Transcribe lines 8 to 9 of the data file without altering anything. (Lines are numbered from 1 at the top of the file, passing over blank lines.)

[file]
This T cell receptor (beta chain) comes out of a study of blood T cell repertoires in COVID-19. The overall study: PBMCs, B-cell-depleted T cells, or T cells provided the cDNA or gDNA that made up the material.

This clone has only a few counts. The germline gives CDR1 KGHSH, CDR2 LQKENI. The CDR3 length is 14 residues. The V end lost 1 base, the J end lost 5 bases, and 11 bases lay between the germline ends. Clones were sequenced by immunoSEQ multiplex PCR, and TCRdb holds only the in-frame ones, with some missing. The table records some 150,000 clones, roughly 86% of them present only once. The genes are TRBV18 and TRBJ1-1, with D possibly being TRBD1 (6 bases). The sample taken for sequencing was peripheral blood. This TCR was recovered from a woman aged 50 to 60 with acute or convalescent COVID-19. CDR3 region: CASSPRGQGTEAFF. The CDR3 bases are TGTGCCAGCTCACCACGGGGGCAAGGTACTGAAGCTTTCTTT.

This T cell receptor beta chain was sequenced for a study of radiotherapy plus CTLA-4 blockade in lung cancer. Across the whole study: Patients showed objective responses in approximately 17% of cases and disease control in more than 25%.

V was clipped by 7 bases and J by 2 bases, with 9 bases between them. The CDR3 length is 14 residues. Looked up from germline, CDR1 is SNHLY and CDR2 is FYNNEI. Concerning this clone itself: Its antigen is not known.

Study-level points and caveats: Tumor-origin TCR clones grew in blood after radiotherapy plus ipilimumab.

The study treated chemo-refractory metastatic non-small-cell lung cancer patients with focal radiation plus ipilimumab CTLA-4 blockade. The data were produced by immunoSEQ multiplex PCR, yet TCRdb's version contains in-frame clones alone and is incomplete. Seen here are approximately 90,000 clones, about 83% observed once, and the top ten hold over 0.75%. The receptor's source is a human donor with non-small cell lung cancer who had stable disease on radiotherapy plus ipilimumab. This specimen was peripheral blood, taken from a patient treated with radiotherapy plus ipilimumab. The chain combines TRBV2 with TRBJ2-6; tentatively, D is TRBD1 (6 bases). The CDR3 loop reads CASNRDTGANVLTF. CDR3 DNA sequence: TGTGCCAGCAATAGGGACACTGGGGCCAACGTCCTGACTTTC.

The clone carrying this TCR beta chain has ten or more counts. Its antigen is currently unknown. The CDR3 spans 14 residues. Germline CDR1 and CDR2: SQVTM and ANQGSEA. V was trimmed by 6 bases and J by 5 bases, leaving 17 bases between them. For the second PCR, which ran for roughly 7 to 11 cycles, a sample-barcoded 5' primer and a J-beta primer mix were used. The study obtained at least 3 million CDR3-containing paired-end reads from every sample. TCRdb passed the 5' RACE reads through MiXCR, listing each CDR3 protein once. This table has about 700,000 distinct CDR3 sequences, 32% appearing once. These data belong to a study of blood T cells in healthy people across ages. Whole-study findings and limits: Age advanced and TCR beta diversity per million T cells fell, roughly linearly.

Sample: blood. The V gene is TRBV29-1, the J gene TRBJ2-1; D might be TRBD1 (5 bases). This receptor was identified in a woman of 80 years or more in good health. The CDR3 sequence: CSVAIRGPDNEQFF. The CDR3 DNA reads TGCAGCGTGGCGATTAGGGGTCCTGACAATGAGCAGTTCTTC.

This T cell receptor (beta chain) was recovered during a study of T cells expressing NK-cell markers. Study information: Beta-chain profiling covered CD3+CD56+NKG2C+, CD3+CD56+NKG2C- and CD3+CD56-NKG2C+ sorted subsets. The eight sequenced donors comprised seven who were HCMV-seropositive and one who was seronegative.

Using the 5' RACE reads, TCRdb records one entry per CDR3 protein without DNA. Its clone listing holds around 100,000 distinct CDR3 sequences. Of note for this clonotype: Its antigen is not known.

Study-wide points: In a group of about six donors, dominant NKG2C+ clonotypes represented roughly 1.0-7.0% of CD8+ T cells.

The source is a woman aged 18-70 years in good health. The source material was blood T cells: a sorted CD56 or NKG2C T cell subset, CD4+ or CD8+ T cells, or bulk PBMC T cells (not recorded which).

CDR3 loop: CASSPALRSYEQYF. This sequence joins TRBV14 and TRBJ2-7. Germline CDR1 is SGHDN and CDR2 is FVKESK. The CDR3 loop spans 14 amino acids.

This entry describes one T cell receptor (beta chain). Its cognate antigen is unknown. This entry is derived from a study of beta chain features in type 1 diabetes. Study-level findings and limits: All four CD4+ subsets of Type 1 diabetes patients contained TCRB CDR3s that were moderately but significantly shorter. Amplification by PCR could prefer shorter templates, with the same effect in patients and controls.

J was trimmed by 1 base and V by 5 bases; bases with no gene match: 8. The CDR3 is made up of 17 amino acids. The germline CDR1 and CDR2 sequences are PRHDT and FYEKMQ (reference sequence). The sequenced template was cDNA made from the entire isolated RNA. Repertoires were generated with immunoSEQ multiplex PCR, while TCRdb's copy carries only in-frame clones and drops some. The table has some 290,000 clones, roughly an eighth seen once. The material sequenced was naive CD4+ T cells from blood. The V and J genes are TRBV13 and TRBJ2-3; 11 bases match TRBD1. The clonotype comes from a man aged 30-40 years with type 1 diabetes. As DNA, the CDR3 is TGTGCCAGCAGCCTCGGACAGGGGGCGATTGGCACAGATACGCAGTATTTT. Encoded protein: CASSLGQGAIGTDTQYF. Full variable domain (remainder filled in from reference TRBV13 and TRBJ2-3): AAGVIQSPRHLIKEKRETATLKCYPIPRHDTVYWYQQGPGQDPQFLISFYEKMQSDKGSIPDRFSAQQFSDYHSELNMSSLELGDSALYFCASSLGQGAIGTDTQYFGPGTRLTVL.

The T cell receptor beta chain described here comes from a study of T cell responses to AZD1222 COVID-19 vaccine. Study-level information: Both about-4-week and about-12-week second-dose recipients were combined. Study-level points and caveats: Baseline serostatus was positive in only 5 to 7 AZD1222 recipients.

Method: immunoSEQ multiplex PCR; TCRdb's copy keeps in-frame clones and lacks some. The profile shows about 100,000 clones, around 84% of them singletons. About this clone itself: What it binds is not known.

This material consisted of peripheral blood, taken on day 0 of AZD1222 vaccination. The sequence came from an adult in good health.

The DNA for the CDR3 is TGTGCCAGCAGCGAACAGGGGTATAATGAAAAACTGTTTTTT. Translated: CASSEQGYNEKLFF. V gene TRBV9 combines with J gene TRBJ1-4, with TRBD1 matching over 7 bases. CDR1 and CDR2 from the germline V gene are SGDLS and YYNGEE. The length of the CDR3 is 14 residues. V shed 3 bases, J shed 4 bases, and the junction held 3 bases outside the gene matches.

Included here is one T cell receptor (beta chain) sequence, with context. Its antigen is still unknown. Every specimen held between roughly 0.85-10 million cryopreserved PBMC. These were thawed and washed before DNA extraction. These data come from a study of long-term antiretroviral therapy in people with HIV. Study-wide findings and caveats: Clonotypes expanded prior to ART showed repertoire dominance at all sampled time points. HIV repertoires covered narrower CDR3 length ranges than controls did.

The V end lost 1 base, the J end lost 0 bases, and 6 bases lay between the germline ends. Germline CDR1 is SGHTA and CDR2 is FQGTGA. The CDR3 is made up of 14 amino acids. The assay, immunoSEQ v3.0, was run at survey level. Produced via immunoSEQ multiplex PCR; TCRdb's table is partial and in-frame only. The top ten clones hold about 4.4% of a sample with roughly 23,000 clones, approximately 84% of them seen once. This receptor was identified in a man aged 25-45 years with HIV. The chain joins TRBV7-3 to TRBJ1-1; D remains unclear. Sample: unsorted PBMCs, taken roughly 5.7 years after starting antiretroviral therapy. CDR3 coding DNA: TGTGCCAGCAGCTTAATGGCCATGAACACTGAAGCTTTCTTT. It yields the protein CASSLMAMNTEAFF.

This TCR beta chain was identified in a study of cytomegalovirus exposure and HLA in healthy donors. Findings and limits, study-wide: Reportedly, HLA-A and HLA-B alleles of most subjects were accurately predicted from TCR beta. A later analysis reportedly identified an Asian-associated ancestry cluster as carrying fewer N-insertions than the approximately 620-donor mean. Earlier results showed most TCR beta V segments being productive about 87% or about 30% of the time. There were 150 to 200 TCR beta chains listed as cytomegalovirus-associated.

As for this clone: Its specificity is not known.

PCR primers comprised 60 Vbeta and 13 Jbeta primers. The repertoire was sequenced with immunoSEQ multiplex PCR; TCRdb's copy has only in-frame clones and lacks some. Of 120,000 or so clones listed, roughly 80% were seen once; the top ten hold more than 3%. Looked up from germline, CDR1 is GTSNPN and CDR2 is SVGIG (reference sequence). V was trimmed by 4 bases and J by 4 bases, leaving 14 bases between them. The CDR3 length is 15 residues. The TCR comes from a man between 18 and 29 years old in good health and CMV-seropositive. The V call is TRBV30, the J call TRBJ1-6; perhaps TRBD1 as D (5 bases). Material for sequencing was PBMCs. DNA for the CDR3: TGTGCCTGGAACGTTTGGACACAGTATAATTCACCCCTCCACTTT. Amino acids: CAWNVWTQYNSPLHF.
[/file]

Sample: blood. The V gene is TRBV29-1, the J gene TRBJ2-1; D might be TRBD1 (5 bases). This receptor was identified in a woman of 80 years or more in good health. The CDR3 sequence: CSVAIRGPDNEQFF. The CDR3 DNA reads TGCAGCGTGGCGATTAGGGGTCCTGACAATGAGCAGTTCTTC.

This T cell receptor (beta chain) was recovered during a study of T cells expressing NK-cell markers. Study information: Beta-chain profiling covered CD3+CD56+NKG2C+, CD3+CD56+NKG2C- and CD3+CD56-NKG2C+ sorted subsets. The eight sequenced donors comprised seven who were HCMV-seropositive and one who was seronegative.